Journal of Electroanalytical Chemistry, 373 (1994) 61-66
Underpotential deposition of Zn2+ ions on platinum, palladium and gold at various pH values Md. A. Quaiyyum, Akiko Aramata *, Shinobu Moniwa, Satoshi Taguchi and Michio Enyo Catalysis Research Center, Hokkaido University, Sapporo 060 (Japan)
(Received 7 September 1993; in revised form 22 November 1993)
Abstract The underpotential deposition (UPD) of ZnzC ions on Pt, Pd and Au was observed in solutions at various pH values. The UPD peak potential on Pt and Pd shifted to more positive potentials with increase in Zn *+ ion concentration, the shift being 85-95% of the equilibrium shift of the Nernst equation for Zn 2++ 2e-= Zn. This suggests that the peak is due to UPD of Zn2+ ions and is associated with electron charge transfer of ca. 2. With Au, the shift of UPD peak potential with change in Zn*+ ion concentration varied with the change in pH and the electron transfer numbers were 1.5 and 2 at pH 5.0 and 6.0, respectively. The UPD shift for Zn2+-Pt and Zn*+-Pd systems was approximately the same, being ca. 1.0 V at pH 0.69-6.9, whereas that for Zn*+-Au was ca. 0.6 V. The half-width of the UPD peak increased with increase in pH; the interaction parameter of the Temkin adsorption isotherm was estimated as being repulsive for UPD of Zn*+ on Pt and Pd.
1. Introduction The underpotential deposition (UPD) of a metal, M, on a foreign metal substrate in the potential region positive to the equilibrium potential of M”+/M, has been studied extensively because of its theoretical and practical interest in relation to electrocatalysis, for example, in the design of an active electrode surface for methanol electro-oxidation. Kolb [l] summarized the UPD phenomena up to 1978 and Adzic  and Szabo  reviewed later UPD phenomena. For substrate metals employed in the present work, the UPDs of Bi3+ [4-61, Pb 2+ [4,5,7], Tl+ [4,5], Cd2+  and Ge4+ [6,8] on Pt, those of Cu2+ 19,101, Tl+ [ll], Bi3’ [11,12], Ag+ [l&12], Cd2+ [11,13], Pb2+ [11,13] and Ge4+  on Pd and those of Ag+ , Pb2+ [16-191, Bi3+ [17,20-221, Cu2+ and Cd2+  on Au have been investigated. The UPD of Zn2+ on Ag and Au was reported from sulphate solution [l] and that on Ag, Cu and Au from alkaline solution [23,24]. Nicol and Philip  studied the UPD of Zn2+ ions on Ni in acidic solution. The UPD shift of Zn2+-Pt was expected to be as high as ca. 1.0 V, since an increase in the current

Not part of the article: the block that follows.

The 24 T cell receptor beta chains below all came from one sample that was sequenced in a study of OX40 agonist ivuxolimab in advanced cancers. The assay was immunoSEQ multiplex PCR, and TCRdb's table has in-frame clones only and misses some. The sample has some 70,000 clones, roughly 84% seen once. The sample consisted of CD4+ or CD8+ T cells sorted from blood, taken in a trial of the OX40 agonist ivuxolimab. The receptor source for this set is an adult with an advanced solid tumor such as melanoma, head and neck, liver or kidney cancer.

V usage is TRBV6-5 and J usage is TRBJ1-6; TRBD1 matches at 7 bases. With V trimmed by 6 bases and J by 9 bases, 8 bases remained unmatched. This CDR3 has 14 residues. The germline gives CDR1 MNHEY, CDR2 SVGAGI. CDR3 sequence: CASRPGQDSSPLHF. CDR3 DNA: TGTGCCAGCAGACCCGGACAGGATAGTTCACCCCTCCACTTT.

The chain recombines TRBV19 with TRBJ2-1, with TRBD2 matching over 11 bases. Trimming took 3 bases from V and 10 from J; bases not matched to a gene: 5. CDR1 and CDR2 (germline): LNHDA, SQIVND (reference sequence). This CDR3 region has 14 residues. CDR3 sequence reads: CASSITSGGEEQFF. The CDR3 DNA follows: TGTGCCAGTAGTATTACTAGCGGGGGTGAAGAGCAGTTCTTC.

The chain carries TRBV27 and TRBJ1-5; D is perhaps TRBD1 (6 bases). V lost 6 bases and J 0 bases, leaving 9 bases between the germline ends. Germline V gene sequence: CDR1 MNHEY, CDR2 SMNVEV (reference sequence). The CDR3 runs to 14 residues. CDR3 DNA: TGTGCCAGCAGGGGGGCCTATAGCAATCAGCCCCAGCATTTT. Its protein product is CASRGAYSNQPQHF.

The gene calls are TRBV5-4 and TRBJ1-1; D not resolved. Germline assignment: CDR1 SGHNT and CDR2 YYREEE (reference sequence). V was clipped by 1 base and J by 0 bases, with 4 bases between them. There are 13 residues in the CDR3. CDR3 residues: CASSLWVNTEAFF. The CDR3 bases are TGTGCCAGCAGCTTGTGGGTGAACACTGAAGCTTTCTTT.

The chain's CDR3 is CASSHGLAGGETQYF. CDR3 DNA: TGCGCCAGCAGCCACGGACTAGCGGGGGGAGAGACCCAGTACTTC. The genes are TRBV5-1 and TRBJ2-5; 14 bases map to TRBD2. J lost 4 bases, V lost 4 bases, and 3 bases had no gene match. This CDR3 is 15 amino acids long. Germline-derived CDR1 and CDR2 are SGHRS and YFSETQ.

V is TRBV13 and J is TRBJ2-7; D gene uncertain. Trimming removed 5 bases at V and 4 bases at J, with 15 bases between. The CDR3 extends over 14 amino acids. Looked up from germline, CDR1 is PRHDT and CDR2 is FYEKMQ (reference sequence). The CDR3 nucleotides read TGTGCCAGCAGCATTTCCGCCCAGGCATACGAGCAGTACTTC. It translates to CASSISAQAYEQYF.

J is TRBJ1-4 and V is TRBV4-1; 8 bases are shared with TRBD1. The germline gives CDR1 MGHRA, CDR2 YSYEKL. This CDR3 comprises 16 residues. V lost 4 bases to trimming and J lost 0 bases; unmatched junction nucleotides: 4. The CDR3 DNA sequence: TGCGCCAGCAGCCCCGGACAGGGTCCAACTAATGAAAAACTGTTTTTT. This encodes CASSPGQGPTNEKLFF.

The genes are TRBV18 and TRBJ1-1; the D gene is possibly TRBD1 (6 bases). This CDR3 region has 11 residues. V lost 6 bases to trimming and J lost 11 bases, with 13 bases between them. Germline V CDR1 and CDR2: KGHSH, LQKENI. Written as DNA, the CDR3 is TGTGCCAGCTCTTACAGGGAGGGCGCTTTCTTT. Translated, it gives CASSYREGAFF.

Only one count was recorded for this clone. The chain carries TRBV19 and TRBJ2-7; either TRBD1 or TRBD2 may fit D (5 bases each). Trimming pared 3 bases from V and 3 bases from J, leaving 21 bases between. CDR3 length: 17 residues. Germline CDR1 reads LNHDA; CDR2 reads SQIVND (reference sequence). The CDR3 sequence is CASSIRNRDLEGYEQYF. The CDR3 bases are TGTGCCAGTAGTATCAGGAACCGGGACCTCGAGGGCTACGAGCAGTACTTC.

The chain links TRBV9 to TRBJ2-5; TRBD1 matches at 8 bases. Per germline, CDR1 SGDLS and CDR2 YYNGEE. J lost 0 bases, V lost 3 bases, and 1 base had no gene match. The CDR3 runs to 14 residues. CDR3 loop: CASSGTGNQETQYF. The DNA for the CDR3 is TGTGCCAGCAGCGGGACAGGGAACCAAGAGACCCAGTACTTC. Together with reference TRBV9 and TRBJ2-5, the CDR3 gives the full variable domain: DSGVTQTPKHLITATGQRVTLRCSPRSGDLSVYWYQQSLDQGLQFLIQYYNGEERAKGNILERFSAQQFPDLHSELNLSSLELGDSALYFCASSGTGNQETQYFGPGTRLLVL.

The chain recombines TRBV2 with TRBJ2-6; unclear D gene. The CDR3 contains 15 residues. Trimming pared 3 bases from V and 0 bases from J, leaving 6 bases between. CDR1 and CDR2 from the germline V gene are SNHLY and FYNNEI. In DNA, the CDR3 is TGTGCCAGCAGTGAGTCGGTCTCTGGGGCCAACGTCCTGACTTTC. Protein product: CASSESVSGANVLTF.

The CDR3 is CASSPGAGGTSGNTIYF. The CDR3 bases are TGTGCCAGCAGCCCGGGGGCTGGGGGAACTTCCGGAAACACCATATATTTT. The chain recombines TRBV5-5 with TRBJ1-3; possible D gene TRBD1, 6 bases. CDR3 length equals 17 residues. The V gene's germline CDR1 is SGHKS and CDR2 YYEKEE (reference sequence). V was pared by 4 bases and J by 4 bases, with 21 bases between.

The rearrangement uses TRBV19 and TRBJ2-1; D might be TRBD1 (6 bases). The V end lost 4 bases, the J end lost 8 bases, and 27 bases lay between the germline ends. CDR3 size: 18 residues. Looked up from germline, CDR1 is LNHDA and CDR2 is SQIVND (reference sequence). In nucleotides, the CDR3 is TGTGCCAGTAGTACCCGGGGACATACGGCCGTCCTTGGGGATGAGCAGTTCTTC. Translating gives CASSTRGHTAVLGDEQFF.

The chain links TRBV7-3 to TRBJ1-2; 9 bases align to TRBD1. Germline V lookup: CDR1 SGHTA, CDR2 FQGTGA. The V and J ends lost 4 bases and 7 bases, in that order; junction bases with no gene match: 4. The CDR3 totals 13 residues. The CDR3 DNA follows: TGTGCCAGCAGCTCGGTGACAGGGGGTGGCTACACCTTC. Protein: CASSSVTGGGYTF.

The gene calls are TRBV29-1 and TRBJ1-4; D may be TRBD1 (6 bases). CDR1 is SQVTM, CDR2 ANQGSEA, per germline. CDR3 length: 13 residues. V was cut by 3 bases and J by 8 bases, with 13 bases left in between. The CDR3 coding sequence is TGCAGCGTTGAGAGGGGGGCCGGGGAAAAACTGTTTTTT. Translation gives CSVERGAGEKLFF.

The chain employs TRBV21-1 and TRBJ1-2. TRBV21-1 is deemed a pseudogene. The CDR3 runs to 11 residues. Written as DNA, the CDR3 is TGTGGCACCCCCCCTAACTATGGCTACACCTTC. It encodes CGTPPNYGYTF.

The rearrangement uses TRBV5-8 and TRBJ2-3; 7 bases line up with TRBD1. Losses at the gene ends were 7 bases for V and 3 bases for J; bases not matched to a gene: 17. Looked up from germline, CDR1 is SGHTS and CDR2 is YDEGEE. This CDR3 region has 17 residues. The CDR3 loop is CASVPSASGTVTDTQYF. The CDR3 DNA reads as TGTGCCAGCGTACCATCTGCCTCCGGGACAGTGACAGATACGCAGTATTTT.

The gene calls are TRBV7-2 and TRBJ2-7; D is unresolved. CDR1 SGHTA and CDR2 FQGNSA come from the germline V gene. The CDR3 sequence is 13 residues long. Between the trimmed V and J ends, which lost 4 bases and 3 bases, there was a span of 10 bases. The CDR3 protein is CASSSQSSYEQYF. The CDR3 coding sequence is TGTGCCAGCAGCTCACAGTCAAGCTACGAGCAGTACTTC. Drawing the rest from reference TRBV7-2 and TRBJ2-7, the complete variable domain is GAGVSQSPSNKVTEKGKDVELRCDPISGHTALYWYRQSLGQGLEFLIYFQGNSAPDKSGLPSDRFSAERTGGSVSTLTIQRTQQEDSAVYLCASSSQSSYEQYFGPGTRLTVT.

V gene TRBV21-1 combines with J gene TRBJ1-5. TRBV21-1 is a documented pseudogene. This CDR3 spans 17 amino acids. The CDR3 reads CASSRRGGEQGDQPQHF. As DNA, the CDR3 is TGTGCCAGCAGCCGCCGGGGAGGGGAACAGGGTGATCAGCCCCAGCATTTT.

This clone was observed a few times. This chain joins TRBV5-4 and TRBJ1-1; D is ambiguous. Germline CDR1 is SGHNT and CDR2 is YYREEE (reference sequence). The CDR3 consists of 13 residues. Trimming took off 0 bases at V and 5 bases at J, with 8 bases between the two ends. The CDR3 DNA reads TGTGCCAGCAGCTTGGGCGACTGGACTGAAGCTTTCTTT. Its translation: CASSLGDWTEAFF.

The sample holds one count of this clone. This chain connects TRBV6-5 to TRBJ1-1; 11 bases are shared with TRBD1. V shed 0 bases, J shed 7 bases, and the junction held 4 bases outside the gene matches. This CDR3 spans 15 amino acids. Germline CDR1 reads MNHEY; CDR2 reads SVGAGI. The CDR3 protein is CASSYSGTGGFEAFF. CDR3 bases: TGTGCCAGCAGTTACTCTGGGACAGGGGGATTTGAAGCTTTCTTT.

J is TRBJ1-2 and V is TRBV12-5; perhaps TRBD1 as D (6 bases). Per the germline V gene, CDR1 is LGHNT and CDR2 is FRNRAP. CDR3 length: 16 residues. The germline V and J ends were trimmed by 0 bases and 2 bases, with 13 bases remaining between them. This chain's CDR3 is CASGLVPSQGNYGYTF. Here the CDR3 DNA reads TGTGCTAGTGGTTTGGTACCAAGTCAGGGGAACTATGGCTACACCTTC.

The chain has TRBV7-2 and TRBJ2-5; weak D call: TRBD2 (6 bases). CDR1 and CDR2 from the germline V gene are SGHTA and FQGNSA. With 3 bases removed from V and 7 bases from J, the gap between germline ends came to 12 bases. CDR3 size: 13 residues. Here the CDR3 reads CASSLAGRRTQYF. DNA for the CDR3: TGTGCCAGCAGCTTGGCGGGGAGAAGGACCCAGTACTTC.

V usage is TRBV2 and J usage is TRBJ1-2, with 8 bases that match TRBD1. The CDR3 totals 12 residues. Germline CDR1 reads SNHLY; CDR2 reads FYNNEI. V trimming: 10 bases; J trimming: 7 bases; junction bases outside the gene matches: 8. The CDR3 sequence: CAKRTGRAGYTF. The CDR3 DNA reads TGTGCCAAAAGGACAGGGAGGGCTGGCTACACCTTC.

To whom correspondence
0022-0728/94/$7.00 SSDZ 0022-0728(94)03268-T
should be addressed.
of the cyclic voltammogram (CV> in the hydrogen adsorption region was observed in acidic solution . This means that the presence of UPD of Zn2+ at positive potentials not only on Pt but also on the other noble metals can be found and such UPD of Zn2+ may give a new insight into electrocatalysis such as the decrease in the overvoltage of electrode processes and the creation of new processes. We have confirmed the presence of the UPD of Zn2+ ions on Pt  and reported its presence on Pd 1281. In this paper, we compare the UPD of Zn2+ ions on Pt, Pd and Au at various pH values. 2. Experimental A three-compartment Pyrex glass electrolysis cell was used . Working electrodes were polycrystalline Pt, Pd and Au wires, and their roughness factors were 1.04-1.5 for Pt, as evaluated from the amount of adsorbed hydrogen up to a negative limit of E = 0.05 V (RHE), and 1.24 and 1.3 for Pd and Au, as evaluated from the amount of desorbed oxygen species in the negative sweep, where the upper limit potentials were determined as 1.45 V for Pd and 1.65 V (RHE) for Au according to refs. 30 and 31. An SCE or RHE (Pt-Pt wire in Hz-saturated solution) was used as the refer0 1994 - Elsevier Science S.A. All rights reserved